Wednesday, October 3, 2018

Microreview [Book]: Lovecraft Country, by Matt Ruff

"Stories are like people, Atticus. Loving them doesn't make them perfect," The Safe Negro Travel Guide publisher George Berry tells his nephew Atticus Turner in the beginning of Matt Ruff's Lovecraft Country.

Berry is sort of an old wise man character in the novel, always there delivering helpful truths and constructive advice when needed. Here he is unraveling Atticus's – and his own – conflicted feelings towards science fiction and fantasy literature. They are both in love with genre classics such as Edgar Rice Burroughs and H.P. Lovecraft but at the same time register that the authors and their works are deeply problematic, especially from the viewpoint of black readers which is what both men are.

The novel takes place in 1950s, but this discussion is a flashback. It is possible that they are supposedly discussing racist undertones of Lovecraft's fiction during the same decade when Moore's Ford lynchings and other infamous killings and home burnings happened, not to mention less lethal forms of systematic oppression in Jim Crow America. I'm not completely convinced that a person who publishes a guidebook dedicated to keeping traveling black Americans safe and alive would really be as generous as uncle George here, but this lingering doubt of the plausibility of the characterization is about the only negative thing I have to say about the novel.

Come to think of it, I'm also not quite sure whether Lovecraft's racism would really have been a talking point among fans in 1940s. Fantasy fandom was happy to give his busts around for 40 years during much, much more modern times, after all, stopping only occasionally to contemplate whether the bust was flattering enough to its source. Ruff's characters and their concerns may seem a bit contemporary at times, but I don't think that it spoils any of the fun, frankly.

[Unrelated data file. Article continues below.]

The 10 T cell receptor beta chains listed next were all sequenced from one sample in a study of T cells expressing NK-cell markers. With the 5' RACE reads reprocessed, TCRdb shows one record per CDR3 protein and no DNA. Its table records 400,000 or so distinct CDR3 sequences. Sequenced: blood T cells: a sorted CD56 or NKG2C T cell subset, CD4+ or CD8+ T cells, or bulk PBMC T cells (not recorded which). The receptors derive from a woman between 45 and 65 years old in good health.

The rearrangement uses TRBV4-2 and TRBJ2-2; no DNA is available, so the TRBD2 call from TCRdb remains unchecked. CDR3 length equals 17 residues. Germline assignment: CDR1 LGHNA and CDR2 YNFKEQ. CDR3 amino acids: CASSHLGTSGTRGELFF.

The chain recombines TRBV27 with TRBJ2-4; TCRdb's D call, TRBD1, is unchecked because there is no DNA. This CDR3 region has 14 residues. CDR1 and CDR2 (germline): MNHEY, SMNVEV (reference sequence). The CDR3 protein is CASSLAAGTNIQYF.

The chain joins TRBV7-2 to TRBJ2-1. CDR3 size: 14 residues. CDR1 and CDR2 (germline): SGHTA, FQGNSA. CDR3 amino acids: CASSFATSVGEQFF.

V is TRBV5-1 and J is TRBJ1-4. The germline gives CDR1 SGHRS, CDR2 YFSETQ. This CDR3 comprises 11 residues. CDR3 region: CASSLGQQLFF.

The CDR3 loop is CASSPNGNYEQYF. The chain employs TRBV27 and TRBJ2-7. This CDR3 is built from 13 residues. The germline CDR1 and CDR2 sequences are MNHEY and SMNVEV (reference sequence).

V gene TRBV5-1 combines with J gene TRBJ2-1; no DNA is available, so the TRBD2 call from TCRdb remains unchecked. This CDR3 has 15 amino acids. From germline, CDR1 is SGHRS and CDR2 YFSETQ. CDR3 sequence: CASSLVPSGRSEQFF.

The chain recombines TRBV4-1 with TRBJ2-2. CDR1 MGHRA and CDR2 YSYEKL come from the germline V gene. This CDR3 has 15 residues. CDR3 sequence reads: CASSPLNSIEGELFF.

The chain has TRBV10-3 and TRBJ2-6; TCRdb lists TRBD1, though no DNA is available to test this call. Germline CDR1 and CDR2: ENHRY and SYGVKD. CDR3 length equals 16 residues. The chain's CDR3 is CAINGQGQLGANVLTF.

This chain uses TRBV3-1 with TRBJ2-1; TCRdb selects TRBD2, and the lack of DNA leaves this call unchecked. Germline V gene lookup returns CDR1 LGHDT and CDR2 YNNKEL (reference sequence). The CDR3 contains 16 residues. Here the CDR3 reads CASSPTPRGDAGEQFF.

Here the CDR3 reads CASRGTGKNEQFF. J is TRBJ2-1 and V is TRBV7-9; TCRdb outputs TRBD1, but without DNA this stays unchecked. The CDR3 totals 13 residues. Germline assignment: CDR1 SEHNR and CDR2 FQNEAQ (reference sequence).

Lovecraft Country is formed of consecutive paranormal tales which foreground different members of the novel's cast. The cast is all-black and that is the point – even (or especially) the story which begins with a mysterious metamorphosis of one of the characters into a white-skinned version of herself really draws its power from the discussion of race: how black Americans of the not-so-distant past were second-class citizens in an unbelievable variety of ways. "Nevermind the paranormal stuff – isn't that just horrific?" is to me the question that the book is asking its reader.

Actually, the horror fantasy content of the novel is so un-horrific that it is extremely unlikely to scare anybody. Ruff's light-hearted tone makes it clear from the beginning that nothing too brutal is going to happen to any of the novel's main characters. There is a sinister white shadow looming over all the cheerful action, however, and the mix of registers is interesting. It's a happy book about awful stuff.

In the novel, familiar horror and science fiction tropes are contrasted with the deep-rooted racism and bigotry of the era, and the latter is what the reader will probably consider otherworldly. Moving in to a haunted house is nothing compared to the neighbors who try to spook and vandalize the new home owners to move out of a previously white-only block. What's more, buying a property in the first place was a bureaucratic nightmare for people of color, and Ruff has the infodumps to prove it.

So, there might be a Shoggoth or two running loose in the bushes, and Cthulhu cults scheming to open gateways to alien dimensions, but neither are as dangerous as white sheriffs.

Ruff's book started out as a TV series pitch – it was meant to be an X-Files style show in which the excuse for weekly paranormal adventures was that the characters were collecting data for The Safe Negro Travel Guide. Even though the original pitch was unsuccessful, we are in fact going to see what the people putting together this twisted Hitchikers' Guide to the Galaxy are going to look like on the screen, because now there is a TV show in the works.

I recommend reading the book first, though, because Ruff's prose has levels that the camera probably won't capture.


The Math

Base Score: 7/10

Bonuses: +1 for combining unimaginable horrors with truly unimaginable horrors, +1 for winks to readers versed in pulp classics of the genre.

Penalties: -2 for cardboard cut-out characters (-1 in case you are not as severely allergic as I)

Nerd Coefficient: 7/10 – "A mostly enjoyable experience"

Reference: Ruff, Matt. Lovecraft Country [HarperCollins 2016]


POSTED BY: Spacefaring Kitten, an extradimensional enthusiast of speculative fiction, comics, and general weirdness. Contributor since 2018.